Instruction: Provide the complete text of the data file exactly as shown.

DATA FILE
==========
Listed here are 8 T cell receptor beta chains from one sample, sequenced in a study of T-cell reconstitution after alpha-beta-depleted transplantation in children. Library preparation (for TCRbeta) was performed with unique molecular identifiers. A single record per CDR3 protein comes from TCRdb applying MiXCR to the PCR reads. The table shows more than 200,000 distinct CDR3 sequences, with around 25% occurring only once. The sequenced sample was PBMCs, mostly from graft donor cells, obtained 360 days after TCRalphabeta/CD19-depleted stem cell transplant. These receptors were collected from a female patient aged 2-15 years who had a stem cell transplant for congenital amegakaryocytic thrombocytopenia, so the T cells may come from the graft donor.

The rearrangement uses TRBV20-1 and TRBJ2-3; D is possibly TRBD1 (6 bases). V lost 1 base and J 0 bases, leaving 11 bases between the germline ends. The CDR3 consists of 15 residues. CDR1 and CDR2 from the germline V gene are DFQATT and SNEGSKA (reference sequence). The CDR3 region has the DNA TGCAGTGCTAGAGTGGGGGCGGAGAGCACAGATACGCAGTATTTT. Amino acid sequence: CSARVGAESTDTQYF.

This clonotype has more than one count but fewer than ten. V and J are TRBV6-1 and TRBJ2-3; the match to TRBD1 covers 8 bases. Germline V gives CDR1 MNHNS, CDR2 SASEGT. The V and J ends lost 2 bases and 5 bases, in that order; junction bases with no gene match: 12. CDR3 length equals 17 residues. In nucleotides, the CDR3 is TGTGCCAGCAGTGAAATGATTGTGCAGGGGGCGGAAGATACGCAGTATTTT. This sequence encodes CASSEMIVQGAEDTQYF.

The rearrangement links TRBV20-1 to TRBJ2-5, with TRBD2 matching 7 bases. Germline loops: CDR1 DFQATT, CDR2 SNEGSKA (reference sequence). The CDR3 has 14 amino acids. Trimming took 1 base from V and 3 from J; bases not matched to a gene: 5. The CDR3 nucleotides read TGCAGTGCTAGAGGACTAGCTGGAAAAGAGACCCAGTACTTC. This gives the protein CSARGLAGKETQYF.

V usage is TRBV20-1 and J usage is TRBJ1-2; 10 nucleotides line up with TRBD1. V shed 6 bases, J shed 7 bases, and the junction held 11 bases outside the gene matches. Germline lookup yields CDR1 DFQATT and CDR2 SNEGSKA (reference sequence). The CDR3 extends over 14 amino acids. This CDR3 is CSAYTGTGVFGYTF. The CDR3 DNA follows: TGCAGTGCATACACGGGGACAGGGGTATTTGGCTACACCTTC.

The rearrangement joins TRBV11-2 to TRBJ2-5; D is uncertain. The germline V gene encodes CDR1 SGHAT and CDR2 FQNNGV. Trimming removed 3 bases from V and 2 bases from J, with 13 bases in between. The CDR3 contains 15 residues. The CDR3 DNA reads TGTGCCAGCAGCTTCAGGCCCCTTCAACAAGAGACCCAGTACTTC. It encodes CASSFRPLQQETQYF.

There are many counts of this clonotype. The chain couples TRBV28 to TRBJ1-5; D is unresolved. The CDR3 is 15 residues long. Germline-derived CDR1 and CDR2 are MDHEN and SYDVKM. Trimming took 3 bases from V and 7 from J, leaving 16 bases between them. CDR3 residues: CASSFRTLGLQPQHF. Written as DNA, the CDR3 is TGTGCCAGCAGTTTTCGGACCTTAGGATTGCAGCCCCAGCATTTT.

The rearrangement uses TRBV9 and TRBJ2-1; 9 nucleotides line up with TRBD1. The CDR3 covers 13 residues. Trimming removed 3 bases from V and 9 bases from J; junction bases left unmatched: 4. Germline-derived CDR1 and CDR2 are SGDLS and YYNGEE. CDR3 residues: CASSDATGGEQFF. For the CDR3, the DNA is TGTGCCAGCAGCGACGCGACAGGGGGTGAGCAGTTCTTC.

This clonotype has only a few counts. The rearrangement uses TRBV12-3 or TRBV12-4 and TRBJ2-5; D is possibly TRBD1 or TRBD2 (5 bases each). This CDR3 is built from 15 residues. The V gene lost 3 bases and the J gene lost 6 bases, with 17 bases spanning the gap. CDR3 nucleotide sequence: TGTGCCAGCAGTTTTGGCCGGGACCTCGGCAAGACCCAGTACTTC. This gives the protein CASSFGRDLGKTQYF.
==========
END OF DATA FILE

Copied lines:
Listed here are 8 T cell receptor beta chains from one sample, sequenced in a study of T-cell reconstitution after alpha-beta-depleted transplantation in children. Library preparation (for TCRbeta) was performed with unique molecular identifiers. A single record per CDR3 protein comes from TCRdb applying MiXCR to the PCR reads. The table shows more than 200,000 distinct CDR3 sequences, with around 25% occurring only once. The sequenced sample was PBMCs, mostly from graft donor cells, obtained 360 days after TCRalphabeta/CD19-depleted stem cell transplant. These receptors were collected from a female patient aged 2-15 years who had a stem cell transplant for congenital amegakaryocytic thrombocytopenia, so the T cells may come from the graft donor.

The rearrangement uses TRBV20-1 and TRBJ2-3; D is possibly TRBD1 (6 bases). V lost 1 base and J 0 bases, leaving 11 bases between the germline ends. The CDR3 consists of 15 residues. CDR1 and CDR2 from the germline V gene are DFQATT and SNEGSKA (reference sequence). The CDR3 region has the DNA TGCAGTGCTAGAGTGGGGGCGGAGAGCACAGATACGCAGTATTTT. Amino acid sequence: CSARVGAESTDTQYF.

This clonotype has more than one count but fewer than ten. V and J are TRBV6-1 and TRBJ2-3; the match to TRBD1 covers 8 bases. Germline V gives CDR1 MNHNS, CDR2 SASEGT. The V and J ends lost 2 bases and 5 bases, in that order; junction bases with no gene match: 12. CDR3 length equals 17 residues. In nucleotides, the CDR3 is TGTGCCAGCAGTGAAATGATTGTGCAGGGGGCGGAAGATACGCAGTATTTT. This sequence encodes CASSEMIVQGAEDTQYF.

The rearrangement links TRBV20-1 to TRBJ2-5, with TRBD2 matching 7 bases. Germline loops: CDR1 DFQATT, CDR2 SNEGSKA (reference sequence). The CDR3 has 14 amino acids. Trimming took 1 base from V and 3 from J; bases not matched to a gene: 5. The CDR3 nucleotides read TGCAGTGCTAGAGGACTAGCTGGAAAAGAGACCCAGTACTTC. This gives the protein CSARGLAGKETQYF.

V usage is TRBV20-1 and J usage is TRBJ1-2; 10 nucleotides line up with TRBD1. V shed 6 bases, J shed 7 bases, and the junction held 11 bases outside the gene matches. Germline lookup yields CDR1 DFQATT and CDR2 SNEGSKA (reference sequence). The CDR3 extends over 14 amino acids. This CDR3 is CSAYTGTGVFGYTF. The CDR3 DNA follows: TGCAGTGCATACACGGGGACAGGGGTATTTGGCTACACCTTC.

The rearrangement joins TRBV11-2 to TRBJ2-5; D is uncertain. The germline V gene encodes CDR1 SGHAT and CDR2 FQNNGV. Trimming removed 3 bases from V and 2 bases from J, with 13 bases in between. The CDR3 contains 15 residues. The CDR3 DNA reads TGTGCCAGCAGCTTCAGGCCCCTTCAACAAGAGACCCAGTACTTC. It encodes CASSFRPLQQETQYF.

There are many counts of this clonotype. The chain couples TRBV28 to TRBJ1-5; D is unresolved. The CDR3 is 15 residues long. Germline-derived CDR1 and CDR2 are MDHEN and SYDVKM. Trimming took 3 bases from V and 7 from J, leaving 16 bases between them. CDR3 residues: CASSFRTLGLQPQHF. Written as DNA, the CDR3 is TGTGCCAGCAGTTTTCGGACCTTAGGATTGCAGCCCCAGCATTTT.

The rearrangement uses TRBV9 and TRBJ2-1; 9 nucleotides line up with TRBD1. The CDR3 covers 13 residues. Trimming removed 3 bases from V and 9 bases from J; junction bases left unmatched: 4. Germline-derived CDR1 and CDR2 are SGDLS and YYNGEE. CDR3 residues: CASSDATGGEQFF. For the CDR3, the DNA is TGTGCCAGCAGCGACGCGACAGGGGGTGAGCAGTTCTTC.

This clonotype has only a few counts. The rearrangement uses TRBV12-3 or TRBV12-4 and TRBJ2-5; D is possibly TRBD1 or TRBD2 (5 bases each). This CDR3 is built from 15 residues. The V gene lost 3 bases and the J gene lost 6 bases, with 17 bases spanning the gap. CDR3 nucleotide sequence: TGTGCCAGCAGTTTTGGCCGGGACCTCGGCAAGACCCAGTACTTC. This gives the protein CASSFGRDLGKTQYF.